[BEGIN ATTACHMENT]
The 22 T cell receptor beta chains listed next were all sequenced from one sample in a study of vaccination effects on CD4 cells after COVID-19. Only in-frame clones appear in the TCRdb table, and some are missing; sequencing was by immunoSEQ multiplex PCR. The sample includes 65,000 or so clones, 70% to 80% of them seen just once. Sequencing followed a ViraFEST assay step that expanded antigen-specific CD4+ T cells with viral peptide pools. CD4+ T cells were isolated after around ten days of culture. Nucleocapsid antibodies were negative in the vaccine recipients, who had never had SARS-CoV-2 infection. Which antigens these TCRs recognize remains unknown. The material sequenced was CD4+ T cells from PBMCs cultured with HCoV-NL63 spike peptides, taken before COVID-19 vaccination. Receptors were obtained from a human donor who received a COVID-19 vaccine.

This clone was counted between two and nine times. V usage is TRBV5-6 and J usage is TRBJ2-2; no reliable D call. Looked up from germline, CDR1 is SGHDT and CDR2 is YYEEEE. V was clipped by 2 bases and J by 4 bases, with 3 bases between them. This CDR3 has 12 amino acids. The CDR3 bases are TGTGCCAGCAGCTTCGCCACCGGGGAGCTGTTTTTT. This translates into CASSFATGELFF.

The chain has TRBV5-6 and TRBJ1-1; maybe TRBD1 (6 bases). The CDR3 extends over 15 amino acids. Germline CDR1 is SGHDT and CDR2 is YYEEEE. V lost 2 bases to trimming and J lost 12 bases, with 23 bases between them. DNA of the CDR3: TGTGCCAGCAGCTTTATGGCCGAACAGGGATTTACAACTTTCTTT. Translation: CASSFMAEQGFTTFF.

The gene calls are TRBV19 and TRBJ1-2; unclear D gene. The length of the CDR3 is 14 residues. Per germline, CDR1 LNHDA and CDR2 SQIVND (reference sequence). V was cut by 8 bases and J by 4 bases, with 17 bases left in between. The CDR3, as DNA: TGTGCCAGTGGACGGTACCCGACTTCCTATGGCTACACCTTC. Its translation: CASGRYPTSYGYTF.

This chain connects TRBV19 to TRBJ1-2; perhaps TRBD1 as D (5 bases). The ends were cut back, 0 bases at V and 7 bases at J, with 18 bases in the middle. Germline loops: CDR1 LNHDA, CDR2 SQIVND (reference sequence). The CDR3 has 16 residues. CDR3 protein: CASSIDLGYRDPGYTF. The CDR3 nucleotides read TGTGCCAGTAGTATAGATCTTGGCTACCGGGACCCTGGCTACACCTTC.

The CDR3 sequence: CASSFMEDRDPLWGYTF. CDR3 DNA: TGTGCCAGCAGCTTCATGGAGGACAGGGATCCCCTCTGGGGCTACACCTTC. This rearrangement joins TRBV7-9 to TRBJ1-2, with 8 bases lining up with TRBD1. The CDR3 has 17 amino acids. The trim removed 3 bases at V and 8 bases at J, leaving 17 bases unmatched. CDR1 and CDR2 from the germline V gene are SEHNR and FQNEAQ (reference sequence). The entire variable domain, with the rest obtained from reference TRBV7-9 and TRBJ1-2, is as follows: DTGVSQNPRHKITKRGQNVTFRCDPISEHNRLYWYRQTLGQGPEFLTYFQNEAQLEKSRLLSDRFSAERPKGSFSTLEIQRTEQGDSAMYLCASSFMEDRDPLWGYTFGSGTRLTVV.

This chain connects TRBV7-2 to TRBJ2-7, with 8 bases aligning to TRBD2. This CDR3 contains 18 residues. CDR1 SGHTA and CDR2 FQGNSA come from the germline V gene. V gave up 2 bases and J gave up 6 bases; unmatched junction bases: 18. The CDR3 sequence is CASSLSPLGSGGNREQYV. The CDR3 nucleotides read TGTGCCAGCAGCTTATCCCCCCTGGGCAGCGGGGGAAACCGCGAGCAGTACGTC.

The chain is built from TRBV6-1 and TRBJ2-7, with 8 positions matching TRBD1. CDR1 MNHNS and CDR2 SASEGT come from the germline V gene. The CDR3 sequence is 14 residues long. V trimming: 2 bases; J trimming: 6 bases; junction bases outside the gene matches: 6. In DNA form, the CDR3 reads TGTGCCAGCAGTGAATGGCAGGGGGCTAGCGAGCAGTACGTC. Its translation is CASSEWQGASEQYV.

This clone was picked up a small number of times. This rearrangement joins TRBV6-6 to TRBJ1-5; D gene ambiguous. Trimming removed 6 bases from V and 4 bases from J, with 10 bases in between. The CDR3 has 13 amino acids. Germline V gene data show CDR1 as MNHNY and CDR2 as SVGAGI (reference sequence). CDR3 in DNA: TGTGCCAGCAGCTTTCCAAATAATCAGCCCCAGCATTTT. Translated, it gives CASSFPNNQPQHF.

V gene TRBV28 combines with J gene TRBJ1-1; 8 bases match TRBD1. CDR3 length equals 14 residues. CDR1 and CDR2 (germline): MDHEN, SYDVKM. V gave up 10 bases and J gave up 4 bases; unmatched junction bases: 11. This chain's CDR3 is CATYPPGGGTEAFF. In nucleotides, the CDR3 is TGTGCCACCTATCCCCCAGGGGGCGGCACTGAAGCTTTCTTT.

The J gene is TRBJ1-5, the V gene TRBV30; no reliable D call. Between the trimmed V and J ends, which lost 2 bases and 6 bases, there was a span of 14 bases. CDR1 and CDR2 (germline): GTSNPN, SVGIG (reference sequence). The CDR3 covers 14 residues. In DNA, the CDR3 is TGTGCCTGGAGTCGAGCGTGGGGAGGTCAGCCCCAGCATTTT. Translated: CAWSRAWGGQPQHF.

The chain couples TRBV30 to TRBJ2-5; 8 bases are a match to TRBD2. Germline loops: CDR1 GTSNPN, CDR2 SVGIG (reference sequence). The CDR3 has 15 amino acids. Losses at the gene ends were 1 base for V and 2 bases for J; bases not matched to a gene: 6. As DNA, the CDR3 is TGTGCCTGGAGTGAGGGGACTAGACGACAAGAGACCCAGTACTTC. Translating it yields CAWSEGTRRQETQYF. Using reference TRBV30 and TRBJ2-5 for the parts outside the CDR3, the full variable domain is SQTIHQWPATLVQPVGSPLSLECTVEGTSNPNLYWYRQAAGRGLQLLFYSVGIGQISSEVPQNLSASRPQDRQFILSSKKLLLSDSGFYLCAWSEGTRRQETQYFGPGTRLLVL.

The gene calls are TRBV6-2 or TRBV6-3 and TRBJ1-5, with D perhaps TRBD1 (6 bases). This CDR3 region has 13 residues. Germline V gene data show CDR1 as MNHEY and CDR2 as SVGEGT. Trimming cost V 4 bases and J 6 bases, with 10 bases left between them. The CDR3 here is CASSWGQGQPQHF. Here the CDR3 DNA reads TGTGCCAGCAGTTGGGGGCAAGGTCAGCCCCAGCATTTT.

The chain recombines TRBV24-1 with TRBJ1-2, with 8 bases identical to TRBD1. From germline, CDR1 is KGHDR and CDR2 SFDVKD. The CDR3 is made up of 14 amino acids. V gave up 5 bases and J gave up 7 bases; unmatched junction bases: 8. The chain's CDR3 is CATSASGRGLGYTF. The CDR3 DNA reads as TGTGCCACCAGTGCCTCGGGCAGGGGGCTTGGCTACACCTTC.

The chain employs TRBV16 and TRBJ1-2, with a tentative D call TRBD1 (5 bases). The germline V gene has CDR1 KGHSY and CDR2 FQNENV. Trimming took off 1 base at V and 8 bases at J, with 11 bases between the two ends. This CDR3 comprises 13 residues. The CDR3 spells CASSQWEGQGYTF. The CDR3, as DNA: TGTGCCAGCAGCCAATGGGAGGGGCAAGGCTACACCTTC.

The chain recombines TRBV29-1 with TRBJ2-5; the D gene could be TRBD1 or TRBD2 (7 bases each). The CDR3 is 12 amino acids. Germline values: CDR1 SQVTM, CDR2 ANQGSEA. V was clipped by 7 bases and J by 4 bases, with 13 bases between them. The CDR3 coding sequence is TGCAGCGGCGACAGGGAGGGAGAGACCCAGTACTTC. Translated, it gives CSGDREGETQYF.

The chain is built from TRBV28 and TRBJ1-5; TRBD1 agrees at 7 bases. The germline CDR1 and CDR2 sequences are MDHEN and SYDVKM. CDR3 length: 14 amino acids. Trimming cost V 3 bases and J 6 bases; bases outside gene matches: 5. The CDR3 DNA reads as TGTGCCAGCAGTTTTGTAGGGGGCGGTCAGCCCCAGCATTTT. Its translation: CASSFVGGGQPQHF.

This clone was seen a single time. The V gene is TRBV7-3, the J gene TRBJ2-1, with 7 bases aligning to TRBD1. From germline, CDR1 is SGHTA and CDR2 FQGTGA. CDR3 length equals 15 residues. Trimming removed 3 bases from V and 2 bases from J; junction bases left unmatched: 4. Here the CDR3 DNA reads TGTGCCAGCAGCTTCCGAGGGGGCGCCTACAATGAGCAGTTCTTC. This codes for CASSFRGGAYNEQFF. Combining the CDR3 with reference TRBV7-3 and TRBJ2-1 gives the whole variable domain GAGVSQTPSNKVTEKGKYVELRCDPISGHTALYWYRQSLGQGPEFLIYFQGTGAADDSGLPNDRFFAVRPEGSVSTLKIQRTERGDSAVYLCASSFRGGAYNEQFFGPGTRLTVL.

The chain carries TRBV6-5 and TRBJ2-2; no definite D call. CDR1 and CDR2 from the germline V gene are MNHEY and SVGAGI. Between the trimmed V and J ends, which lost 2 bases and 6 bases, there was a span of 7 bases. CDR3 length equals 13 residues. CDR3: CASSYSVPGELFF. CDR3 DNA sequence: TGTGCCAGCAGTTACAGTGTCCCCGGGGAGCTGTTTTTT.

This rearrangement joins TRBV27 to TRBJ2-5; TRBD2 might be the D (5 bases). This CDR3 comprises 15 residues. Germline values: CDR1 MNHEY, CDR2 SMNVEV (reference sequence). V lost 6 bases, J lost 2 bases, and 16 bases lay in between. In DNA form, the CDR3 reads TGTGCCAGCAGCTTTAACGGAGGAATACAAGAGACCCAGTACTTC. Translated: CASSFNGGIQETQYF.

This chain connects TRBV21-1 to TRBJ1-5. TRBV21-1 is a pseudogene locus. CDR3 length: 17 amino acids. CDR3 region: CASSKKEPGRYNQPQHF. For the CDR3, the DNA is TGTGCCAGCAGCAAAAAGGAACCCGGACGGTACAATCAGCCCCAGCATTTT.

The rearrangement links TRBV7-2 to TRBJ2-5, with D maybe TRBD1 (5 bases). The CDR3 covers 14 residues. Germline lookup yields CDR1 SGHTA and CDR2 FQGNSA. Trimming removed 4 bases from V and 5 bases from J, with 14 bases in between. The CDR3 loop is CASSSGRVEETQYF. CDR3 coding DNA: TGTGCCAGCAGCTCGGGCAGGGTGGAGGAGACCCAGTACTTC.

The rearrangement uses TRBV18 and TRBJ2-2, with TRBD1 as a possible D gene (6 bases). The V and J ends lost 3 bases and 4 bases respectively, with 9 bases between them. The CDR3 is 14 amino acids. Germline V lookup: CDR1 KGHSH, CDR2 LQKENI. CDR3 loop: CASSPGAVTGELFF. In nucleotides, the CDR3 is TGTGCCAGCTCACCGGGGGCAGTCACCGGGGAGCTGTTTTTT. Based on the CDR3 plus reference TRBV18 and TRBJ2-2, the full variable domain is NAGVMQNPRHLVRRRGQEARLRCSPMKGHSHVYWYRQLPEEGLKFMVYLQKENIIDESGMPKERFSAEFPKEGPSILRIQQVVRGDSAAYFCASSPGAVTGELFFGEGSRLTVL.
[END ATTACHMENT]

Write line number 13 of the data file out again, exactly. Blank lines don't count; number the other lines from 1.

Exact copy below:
The gene calls are TRBV6-2 or TRBV6-3 and TRBJ1-5, with D perhaps TRBD1 (6 bases). This CDR3 region has 13 residues. Germline V gene data show CDR1 as MNHEY and CDR2 as SVGEGT. Trimming cost V 4 bases and J 6 bases, with 10 bases left between them. The CDR3 here is CASSWGQGQPQHF. Here the CDR3 DNA reads TGTGCCAGCAGTTGGGGGCAAGGTCAGCCCCAGCATTTT.